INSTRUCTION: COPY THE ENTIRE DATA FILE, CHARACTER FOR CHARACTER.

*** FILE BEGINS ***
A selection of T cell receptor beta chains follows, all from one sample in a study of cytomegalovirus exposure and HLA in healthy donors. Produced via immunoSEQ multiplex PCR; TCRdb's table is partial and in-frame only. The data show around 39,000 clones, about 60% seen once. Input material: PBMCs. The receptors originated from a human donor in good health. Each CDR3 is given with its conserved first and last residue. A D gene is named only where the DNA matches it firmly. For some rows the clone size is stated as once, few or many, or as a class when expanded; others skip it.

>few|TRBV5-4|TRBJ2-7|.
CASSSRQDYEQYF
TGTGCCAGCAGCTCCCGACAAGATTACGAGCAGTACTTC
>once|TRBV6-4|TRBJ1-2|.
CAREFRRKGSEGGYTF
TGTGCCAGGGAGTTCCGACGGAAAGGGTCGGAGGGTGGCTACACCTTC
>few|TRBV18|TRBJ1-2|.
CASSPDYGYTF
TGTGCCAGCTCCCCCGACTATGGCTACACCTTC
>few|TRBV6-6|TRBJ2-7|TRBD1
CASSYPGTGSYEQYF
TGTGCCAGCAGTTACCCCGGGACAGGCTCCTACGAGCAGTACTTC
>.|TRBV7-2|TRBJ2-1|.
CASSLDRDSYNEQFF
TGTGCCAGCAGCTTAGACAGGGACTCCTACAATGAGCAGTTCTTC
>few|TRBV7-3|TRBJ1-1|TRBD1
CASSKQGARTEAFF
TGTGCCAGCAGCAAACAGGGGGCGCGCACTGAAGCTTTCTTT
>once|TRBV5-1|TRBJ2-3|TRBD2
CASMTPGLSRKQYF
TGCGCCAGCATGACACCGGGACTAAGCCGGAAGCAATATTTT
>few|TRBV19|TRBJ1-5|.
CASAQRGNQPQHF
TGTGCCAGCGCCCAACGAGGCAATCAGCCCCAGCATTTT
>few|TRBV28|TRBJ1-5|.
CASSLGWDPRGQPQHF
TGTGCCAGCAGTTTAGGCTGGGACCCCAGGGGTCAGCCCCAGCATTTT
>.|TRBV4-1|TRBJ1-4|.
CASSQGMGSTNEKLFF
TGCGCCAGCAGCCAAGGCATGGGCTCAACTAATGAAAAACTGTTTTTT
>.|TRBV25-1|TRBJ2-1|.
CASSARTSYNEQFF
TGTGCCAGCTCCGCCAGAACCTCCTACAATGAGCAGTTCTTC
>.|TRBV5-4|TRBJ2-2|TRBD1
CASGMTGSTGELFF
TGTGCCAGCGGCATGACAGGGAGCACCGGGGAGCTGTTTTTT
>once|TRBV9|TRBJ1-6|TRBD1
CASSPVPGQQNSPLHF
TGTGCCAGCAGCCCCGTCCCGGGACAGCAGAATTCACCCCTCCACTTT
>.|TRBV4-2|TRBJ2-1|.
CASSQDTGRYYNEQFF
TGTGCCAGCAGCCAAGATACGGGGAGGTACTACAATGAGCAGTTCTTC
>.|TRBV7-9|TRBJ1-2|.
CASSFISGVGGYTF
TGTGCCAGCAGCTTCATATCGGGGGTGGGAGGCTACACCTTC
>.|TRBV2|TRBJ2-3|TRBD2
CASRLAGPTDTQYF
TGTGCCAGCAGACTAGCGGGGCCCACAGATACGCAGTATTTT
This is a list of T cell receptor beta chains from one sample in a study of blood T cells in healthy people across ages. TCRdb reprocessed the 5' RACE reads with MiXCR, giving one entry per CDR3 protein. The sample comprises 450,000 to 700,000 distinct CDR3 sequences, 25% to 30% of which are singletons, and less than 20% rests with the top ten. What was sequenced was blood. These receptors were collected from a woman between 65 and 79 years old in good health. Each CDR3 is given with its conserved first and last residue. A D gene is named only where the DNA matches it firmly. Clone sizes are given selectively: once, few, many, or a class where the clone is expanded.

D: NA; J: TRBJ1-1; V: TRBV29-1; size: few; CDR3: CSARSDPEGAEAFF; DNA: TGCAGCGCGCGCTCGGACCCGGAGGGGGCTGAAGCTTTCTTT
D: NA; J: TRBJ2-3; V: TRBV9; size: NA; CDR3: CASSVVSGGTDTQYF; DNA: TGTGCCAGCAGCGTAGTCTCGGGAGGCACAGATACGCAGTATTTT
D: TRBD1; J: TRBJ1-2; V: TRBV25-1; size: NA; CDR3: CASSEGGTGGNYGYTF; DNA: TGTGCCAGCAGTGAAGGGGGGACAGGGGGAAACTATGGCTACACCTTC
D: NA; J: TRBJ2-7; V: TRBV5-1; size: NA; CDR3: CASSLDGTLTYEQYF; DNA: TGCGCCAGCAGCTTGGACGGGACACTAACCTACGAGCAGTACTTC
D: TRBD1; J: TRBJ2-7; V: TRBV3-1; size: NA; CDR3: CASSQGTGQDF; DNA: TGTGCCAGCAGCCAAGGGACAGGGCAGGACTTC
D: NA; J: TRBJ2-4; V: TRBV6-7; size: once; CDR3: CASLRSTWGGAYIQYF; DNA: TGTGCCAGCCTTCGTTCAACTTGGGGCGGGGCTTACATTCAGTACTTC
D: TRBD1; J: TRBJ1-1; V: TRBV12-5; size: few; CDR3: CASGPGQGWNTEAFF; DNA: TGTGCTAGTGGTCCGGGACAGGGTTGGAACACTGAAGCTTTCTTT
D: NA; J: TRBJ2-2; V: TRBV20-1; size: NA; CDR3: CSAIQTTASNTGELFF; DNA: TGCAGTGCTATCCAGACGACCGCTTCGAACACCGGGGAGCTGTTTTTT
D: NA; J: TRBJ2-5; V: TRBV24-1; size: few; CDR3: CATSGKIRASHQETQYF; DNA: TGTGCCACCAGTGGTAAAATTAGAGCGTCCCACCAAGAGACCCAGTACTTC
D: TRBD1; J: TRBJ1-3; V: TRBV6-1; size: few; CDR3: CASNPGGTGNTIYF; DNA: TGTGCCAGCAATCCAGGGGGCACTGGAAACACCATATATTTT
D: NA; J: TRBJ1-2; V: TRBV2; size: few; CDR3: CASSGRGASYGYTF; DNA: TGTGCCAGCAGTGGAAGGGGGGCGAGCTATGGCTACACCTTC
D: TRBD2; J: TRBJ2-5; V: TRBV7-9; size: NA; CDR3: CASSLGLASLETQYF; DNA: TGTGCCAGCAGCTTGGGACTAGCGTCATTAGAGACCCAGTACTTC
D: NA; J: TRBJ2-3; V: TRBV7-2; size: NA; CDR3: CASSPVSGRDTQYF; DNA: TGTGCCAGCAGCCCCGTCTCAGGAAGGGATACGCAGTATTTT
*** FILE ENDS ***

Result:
A selection of T cell receptor beta chains follows, all from one sample in a study of cytomegalovirus exposure and HLA in healthy donors. Produced via immunoSEQ multiplex PCR; TCRdb's table is partial and in-frame only. The data show around 39,000 clones, about 60% seen once. Input material: PBMCs. The receptors originated from a human donor in good health. Each CDR3 is given with its conserved first and last residue. A D gene is named only where the DNA matches it firmly. For some rows the clone size is stated as once, few or many, or as a class when expanded; others skip it.

>few|TRBV5-4|TRBJ2-7|.
CASSSRQDYEQYF
TGTGCCAGCAGCTCCCGACAAGATTACGAGCAGTACTTC
>once|TRBV6-4|TRBJ1-2|.
CAREFRRKGSEGGYTF
TGTGCCAGGGAGTTCCGACGGAAAGGGTCGGAGGGTGGCTACACCTTC
>few|TRBV18|TRBJ1-2|.
CASSPDYGYTF
TGTGCCAGCTCCCCCGACTATGGCTACACCTTC
>few|TRBV6-6|TRBJ2-7|TRBD1
CASSYPGTGSYEQYF
TGTGCCAGCAGTTACCCCGGGACAGGCTCCTACGAGCAGTACTTC
>.|TRBV7-2|TRBJ2-1|.
CASSLDRDSYNEQFF
TGTGCCAGCAGCTTAGACAGGGACTCCTACAATGAGCAGTTCTTC
>few|TRBV7-3|TRBJ1-1|TRBD1
CASSKQGARTEAFF
TGTGCCAGCAGCAAACAGGGGGCGCGCACTGAAGCTTTCTTT
>once|TRBV5-1|TRBJ2-3|TRBD2
CASMTPGLSRKQYF
TGCGCCAGCATGACACCGGGACTAAGCCGGAAGCAATATTTT
>few|TRBV19|TRBJ1-5|.
CASAQRGNQPQHF
TGTGCCAGCGCCCAACGAGGCAATCAGCCCCAGCATTTT
>few|TRBV28|TRBJ1-5|.
CASSLGWDPRGQPQHF
TGTGCCAGCAGTTTAGGCTGGGACCCCAGGGGTCAGCCCCAGCATTTT
>.|TRBV4-1|TRBJ1-4|.
CASSQGMGSTNEKLFF
TGCGCCAGCAGCCAAGGCATGGGCTCAACTAATGAAAAACTGTTTTTT
>.|TRBV25-1|TRBJ2-1|.
CASSARTSYNEQFF
TGTGCCAGCTCCGCCAGAACCTCCTACAATGAGCAGTTCTTC
>.|TRBV5-4|TRBJ2-2|TRBD1
CASGMTGSTGELFF
TGTGCCAGCGGCATGACAGGGAGCACCGGGGAGCTGTTTTTT
>once|TRBV9|TRBJ1-6|TRBD1
CASSPVPGQQNSPLHF
TGTGCCAGCAGCCCCGTCCCGGGACAGCAGAATTCACCCCTCCACTTT
>.|TRBV4-2|TRBJ2-1|.
CASSQDTGRYYNEQFF
TGTGCCAGCAGCCAAGATACGGGGAGGTACTACAATGAGCAGTTCTTC
>.|TRBV7-9|TRBJ1-2|.
CASSFISGVGGYTF
TGTGCCAGCAGCTTCATATCGGGGGTGGGAGGCTACACCTTC
>.|TRBV2|TRBJ2-3|TRBD2
CASRLAGPTDTQYF
TGTGCCAGCAGACTAGCGGGGCCCACAGATACGCAGTATTTT
This is a list of T cell receptor beta chains from one sample in a study of blood T cells in healthy people across ages. TCRdb reprocessed the 5' RACE reads with MiXCR, giving one entry per CDR3 protein. The sample comprises 450,000 to 700,000 distinct CDR3 sequences, 25% to 30% of which are singletons, and less than 20% rests with the top ten. What was sequenced was blood. These receptors were collected from a woman between 65 and 79 years old in good health. Each CDR3 is given with its conserved first and last residue. A D gene is named only where the DNA matches it firmly. Clone sizes are given selectively: once, few, many, or a class where the clone is expanded.

D: NA; J: TRBJ1-1; V: TRBV29-1; size: few; CDR3: CSARSDPEGAEAFF; DNA: TGCAGCGCGCGCTCGGACCCGGAGGGGGCTGAAGCTTTCTTT
D: NA; J: TRBJ2-3; V: TRBV9; size: NA; CDR3: CASSVVSGGTDTQYF; DNA: TGTGCCAGCAGCGTAGTCTCGGGAGGCACAGATACGCAGTATTTT
D: TRBD1; J: TRBJ1-2; V: TRBV25-1; size: NA; CDR3: CASSEGGTGGNYGYTF; DNA: TGTGCCAGCAGTGAAGGGGGGACAGGGGGAAACTATGGCTACACCTTC
D: NA; J: TRBJ2-7; V: TRBV5-1; size: NA; CDR3: CASSLDGTLTYEQYF; DNA: TGCGCCAGCAGCTTGGACGGGACACTAACCTACGAGCAGTACTTC
D: TRBD1; J: TRBJ2-7; V: TRBV3-1; size: NA; CDR3: CASSQGTGQDF; DNA: TGTGCCAGCAGCCAAGGGACAGGGCAGGACTTC
D: NA; J: TRBJ2-4; V: TRBV6-7; size: once; CDR3: CASLRSTWGGAYIQYF; DNA: TGTGCCAGCCTTCGTTCAACTTGGGGCGGGGCTTACATTCAGTACTTC
D: TRBD1; J: TRBJ1-1; V: TRBV12-5; size: few; CDR3: CASGPGQGWNTEAFF; DNA: TGTGCTAGTGGTCCGGGACAGGGTTGGAACACTGAAGCTTTCTTT
D: NA; J: TRBJ2-2; V: TRBV20-1; size: NA; CDR3: CSAIQTTASNTGELFF; DNA: TGCAGTGCTATCCAGACGACCGCTTCGAACACCGGGGAGCTGTTTTTT
D: NA; J: TRBJ2-5; V: TRBV24-1; size: few; CDR3: CATSGKIRASHQETQYF; DNA: TGTGCCACCAGTGGTAAAATTAGAGCGTCCCACCAAGAGACCCAGTACTTC
D: TRBD1; J: TRBJ1-3; V: TRBV6-1; size: few; CDR3: CASNPGGTGNTIYF; DNA: TGTGCCAGCAATCCAGGGGGCACTGGAAACACCATATATTTT
D: NA; J: TRBJ1-2; V: TRBV2; size: few; CDR3: CASSGRGASYGYTF; DNA: TGTGCCAGCAGTGGAAGGGGGGCGAGCTATGGCTACACCTTC
D: TRBD2; J: TRBJ2-5; V: TRBV7-9; size: NA; CDR3: CASSLGLASLETQYF; DNA: TGTGCCAGCAGCTTGGGACTAGCGTCATTAGAGACCCAGTACTTC
D: NA; J: TRBJ2-3; V: TRBV7-2; size: NA; CDR3: CASSPVSGRDTQYF; DNA: TGTGCCAGCAGCCCCGTCTCAGGAAGGGATACGCAGTATTTT